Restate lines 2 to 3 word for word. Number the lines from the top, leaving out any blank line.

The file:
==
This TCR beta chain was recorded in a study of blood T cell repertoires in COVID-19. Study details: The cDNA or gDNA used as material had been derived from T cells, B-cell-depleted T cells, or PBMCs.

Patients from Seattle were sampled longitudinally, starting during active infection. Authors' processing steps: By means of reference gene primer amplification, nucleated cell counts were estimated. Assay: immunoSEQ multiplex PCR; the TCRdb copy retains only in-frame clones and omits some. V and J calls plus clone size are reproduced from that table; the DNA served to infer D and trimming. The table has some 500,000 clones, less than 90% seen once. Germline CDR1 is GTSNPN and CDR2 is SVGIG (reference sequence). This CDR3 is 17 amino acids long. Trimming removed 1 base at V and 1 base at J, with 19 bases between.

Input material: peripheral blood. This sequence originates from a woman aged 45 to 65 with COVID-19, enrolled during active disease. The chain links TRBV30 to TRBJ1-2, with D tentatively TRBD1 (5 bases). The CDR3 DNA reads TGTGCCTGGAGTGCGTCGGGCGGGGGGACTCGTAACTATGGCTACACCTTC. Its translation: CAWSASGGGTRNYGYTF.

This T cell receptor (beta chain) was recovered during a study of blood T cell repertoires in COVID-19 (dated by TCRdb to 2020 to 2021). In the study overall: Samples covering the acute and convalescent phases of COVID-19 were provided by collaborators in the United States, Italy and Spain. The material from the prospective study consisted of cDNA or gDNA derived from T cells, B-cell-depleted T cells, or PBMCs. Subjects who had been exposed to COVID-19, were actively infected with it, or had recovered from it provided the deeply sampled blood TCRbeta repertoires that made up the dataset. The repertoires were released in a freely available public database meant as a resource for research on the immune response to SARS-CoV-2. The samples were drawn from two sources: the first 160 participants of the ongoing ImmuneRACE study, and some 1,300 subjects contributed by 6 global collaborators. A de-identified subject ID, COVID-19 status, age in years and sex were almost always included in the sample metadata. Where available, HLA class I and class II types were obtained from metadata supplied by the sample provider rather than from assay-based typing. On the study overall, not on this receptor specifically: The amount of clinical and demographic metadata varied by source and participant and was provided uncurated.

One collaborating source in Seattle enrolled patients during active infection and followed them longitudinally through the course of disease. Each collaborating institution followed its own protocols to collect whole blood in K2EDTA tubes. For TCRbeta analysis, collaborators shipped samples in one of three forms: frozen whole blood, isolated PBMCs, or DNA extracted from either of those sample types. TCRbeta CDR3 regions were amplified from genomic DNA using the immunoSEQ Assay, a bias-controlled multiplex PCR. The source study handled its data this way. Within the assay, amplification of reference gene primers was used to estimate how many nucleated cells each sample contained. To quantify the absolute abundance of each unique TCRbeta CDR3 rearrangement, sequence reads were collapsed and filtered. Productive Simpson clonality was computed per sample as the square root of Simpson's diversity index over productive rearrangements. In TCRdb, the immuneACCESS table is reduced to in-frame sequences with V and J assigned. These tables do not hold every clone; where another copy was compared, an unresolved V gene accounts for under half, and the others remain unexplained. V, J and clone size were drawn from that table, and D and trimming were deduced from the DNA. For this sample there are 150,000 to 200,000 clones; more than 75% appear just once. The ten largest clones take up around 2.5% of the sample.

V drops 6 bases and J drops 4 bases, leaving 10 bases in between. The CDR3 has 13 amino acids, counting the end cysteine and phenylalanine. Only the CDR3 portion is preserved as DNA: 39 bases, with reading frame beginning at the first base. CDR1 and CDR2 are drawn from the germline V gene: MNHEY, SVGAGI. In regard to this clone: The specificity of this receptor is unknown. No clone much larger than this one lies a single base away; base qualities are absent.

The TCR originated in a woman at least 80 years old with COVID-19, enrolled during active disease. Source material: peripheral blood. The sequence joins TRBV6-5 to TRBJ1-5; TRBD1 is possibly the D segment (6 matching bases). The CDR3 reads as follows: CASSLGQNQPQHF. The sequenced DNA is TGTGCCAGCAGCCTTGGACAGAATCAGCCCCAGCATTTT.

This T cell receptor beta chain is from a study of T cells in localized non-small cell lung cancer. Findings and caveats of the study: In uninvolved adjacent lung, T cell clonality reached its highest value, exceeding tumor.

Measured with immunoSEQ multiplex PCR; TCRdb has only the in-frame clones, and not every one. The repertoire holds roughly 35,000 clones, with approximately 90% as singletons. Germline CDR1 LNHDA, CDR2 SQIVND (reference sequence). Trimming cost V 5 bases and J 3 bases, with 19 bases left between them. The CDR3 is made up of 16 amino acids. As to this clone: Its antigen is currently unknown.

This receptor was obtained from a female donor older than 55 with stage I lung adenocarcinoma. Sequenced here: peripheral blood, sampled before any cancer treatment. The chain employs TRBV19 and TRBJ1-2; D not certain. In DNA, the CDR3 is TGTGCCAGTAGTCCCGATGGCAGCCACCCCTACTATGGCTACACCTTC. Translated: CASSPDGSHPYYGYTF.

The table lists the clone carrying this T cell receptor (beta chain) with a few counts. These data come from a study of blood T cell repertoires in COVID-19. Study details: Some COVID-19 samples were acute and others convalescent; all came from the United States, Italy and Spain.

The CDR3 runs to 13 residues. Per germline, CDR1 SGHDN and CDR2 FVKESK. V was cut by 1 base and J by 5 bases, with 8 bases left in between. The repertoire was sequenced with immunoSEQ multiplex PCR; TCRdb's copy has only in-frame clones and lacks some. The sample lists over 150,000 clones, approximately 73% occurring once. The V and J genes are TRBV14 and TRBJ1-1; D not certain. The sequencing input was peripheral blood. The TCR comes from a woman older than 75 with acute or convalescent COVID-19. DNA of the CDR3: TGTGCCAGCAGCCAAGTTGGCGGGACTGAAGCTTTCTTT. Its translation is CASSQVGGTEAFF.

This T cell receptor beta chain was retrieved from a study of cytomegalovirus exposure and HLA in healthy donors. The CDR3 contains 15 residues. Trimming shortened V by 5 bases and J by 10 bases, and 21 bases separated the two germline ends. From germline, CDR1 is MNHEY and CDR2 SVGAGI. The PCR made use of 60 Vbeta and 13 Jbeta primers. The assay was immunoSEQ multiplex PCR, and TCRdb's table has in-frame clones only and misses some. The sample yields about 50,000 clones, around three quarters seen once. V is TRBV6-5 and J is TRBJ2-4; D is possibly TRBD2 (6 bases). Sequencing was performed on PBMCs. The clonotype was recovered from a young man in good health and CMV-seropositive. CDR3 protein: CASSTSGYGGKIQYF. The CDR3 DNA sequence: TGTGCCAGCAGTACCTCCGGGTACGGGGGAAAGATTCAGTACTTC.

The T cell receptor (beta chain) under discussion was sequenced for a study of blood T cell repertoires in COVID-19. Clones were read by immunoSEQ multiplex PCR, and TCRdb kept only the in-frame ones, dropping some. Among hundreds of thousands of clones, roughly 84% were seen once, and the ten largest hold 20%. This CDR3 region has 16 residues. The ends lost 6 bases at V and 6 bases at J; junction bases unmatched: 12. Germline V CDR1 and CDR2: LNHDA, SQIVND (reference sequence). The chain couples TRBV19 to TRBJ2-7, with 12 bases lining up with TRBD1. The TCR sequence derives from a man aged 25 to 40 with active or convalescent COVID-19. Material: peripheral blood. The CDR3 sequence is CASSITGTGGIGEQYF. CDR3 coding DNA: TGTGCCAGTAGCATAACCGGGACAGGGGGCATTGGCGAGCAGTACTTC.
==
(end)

Patients from Seattle were sampled longitudinally, starting during active infection. Authors' processing steps: By means of reference gene primer amplification, nucleated cell counts were estimated. Assay: immunoSEQ multiplex PCR; the TCRdb copy retains only in-frame clones and omits some. V and J calls plus clone size are reproduced from that table; the DNA served to infer D and trimming. The table has some 500,000 clones, less than 90% seen once. Germline CDR1 is GTSNPN and CDR2 is SVGIG (reference sequence). This CDR3 is 17 amino acids long. Trimming removed 1 base at V and 1 base at J, with 19 bases between.

Input material: peripheral blood. This sequence originates from a woman aged 45 to 65 with COVID-19, enrolled during active disease. The chain links TRBV30 to TRBJ1-2, with D tentatively TRBD1 (5 bases). The CDR3 DNA reads TGTGCCTGGAGTGCGTCGGGCGGGGGGACTCGTAACTATGGCTACACCTTC. Its translation: CAWSASGGGTRNYGYTF.